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No. of Recommendations: 9
...in sympathy for poor put-upon Phil Mickelson.

“If you add up all the federal and you look at the disability and the unemployment and the Social Security and state, my tax rate is 62, 63 percent,” Mickelson said. “So I’ve got to make some decisions on what to do.”

http://www.nytimes.com/2013/01/21/sports/golf/mickelson-citi...

Phil
Rule Your Retirement Home Fool
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No. of Recommendations: 14
seriously, how can a guy be expected to get by netting around $19M a year? It doesn't pay to work. He might as well quit and just play golf all day.
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“If you add up all the federal and you look at the disability and the unemployment and the Social Security and state, my tax rate is 62, 63 percent,” Mickelson said. “So I’ve got to make some decisions on what to do.”

http://www.nytimes.com/2013/01/21/sports/golf/mickelson-citi......



i wonder if he got that figure by the old canard of adding up all the marginal rates + sales tax (+ property tax?)

especially outrageous would be the self-employed (?) 15% FICA on the first 115K of his 45 million
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i wonder if he got that figure by the old canard of adding up all the marginal rates + sales tax (+ property tax?)

especially outrageous would be the self-employed (?) 15% FICA on the first 115K of his 45 million

==================================
Well, the 15.3% Self-employment tax rate (13.3% in 2012) is two numbers:
12.4% of Social Security and 2.9% for Medicare.

The 12.4% applies up to the FICA limit. The Medicare rate is umlimited.

Of course it's possible that some or most of his endorsement income - for use of his name, image, etc., might be characterized or reportable as a royalty, and if so, it's not self-employment income. Better yet, maybe it's payable to his trust in Bermuda.

With clients like that, there's always good possibilities.

Bill
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Phil Mickelson is now singing a slightly milder tune.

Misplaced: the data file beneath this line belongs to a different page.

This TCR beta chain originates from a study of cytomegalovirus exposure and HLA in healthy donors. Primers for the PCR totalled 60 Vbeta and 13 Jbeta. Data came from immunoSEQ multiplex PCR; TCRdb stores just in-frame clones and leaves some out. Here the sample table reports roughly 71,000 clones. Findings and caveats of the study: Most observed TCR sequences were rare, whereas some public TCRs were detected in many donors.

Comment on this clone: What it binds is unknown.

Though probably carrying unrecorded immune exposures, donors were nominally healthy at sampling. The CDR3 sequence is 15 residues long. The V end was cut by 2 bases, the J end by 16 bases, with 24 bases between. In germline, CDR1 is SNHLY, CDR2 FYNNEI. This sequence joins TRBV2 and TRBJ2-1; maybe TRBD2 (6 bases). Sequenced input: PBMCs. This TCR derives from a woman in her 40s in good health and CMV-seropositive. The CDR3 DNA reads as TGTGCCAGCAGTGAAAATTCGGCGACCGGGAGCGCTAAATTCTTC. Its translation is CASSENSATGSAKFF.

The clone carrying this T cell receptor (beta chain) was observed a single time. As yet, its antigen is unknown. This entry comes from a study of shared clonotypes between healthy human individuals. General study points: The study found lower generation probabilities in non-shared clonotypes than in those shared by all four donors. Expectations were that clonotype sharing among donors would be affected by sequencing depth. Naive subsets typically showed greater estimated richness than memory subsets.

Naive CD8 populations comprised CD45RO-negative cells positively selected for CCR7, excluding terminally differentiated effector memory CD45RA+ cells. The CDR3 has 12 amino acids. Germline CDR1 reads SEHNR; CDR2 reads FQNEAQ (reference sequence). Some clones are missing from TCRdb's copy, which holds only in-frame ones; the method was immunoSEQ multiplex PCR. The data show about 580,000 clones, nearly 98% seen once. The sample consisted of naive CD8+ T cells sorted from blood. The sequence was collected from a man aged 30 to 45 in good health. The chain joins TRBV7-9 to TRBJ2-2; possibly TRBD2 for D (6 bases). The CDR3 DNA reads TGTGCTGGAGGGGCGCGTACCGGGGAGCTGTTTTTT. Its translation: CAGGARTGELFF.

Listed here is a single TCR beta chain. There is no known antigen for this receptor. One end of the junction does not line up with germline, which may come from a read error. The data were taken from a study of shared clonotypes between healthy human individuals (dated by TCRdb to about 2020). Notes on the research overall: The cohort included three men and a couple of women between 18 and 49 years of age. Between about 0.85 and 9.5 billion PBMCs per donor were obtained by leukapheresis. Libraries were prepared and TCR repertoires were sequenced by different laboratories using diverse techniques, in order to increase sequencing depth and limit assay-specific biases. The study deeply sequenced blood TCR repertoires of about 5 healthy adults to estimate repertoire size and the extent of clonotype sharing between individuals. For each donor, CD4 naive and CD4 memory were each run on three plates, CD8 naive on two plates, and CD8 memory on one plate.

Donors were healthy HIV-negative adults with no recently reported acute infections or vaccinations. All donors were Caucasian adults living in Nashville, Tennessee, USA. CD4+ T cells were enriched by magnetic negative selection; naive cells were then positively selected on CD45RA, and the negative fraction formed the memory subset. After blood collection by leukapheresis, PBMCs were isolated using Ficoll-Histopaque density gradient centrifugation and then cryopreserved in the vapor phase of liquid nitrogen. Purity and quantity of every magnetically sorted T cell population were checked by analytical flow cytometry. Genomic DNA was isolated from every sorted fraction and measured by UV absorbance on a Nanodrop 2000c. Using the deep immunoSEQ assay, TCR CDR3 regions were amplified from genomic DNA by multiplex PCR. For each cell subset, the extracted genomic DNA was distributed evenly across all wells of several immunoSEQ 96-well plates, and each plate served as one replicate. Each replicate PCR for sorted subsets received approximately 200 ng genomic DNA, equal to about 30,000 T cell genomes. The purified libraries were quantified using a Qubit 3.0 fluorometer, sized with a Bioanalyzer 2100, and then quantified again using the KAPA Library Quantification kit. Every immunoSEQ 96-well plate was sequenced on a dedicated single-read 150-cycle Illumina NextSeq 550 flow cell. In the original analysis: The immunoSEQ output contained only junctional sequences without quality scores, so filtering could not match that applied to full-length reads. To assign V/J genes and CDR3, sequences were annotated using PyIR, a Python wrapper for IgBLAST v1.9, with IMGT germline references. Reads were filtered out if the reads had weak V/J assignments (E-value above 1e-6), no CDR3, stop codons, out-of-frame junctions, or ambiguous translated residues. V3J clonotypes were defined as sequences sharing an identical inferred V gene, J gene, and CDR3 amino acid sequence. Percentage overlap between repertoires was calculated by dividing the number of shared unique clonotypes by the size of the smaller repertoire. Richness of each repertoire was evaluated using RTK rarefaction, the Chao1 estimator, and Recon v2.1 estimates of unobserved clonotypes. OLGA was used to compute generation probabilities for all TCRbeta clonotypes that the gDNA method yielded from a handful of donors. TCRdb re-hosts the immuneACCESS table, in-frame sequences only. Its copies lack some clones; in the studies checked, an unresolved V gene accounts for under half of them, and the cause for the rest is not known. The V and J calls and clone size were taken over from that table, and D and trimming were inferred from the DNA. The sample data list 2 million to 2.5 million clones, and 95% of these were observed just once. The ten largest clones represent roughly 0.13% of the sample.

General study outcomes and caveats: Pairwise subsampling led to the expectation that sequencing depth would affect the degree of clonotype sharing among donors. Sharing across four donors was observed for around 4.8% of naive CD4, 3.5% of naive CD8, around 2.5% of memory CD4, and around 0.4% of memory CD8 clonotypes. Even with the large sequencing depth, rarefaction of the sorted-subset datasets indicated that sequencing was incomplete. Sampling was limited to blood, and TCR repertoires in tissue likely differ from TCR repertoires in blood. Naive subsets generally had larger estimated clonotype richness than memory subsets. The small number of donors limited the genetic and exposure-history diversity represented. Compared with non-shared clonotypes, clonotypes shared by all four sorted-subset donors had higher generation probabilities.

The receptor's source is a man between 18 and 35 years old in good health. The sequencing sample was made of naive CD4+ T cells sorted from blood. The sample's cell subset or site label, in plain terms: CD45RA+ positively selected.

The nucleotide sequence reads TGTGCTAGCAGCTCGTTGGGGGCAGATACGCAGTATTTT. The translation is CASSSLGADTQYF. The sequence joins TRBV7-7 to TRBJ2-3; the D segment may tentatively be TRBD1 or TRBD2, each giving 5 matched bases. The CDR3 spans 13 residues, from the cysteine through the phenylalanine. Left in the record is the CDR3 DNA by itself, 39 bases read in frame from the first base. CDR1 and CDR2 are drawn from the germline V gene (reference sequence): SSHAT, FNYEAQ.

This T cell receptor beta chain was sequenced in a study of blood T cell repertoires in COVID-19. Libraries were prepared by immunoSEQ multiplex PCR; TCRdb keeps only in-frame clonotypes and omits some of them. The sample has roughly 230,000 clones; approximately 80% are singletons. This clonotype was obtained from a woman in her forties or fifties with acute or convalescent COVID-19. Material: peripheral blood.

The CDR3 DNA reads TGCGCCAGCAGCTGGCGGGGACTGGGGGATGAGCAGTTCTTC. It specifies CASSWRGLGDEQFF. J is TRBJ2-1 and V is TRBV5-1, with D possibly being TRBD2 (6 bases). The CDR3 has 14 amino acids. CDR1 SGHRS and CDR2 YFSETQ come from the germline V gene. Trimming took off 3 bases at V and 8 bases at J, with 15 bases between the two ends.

http://www.bloomberg.com/news/2013-01-22/golfer-mickelson-ap...
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I'm not familiar with CA tax law so I won't challenge Phil's original statement. I've heard he could definitely save money moving to another state and that is probably true. But I suspect part of the reason for his gentler tone is a wife, kids, father, mother, and in-laws telling him CA is home and they aren't going to leave.

Also remember that athletes who compete all over the country and the world face a tax nightmare regardless of where they live. Most states will tax them on their earnings in that state. Then they have to hope they get some relief from their home state for the taxes paid elsewhere. Guess being Phil's accountant could be quite lucrative but might also drive you crazy.
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Guess being Phil's accountant could be quite lucrative but might also drive you crazy.
==================================
Our firm has actually had a professional golfer as a client - unfortunately, not one who enjoyed Phil's success. It's work, yes. But drive you crazy? Hey, I was there long ago!

Bill
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He could move to Florida where there is no income tax.

Donna
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He could move to Florida where there is no income tax.

Which is why Tiger Woods moved there very early in his career. Very early.

--Peter
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ii
He could move to Florida where there is no income tax.



or Monaco... lots of wealthy athletes in
MonteCarlo ... don't know why exactly
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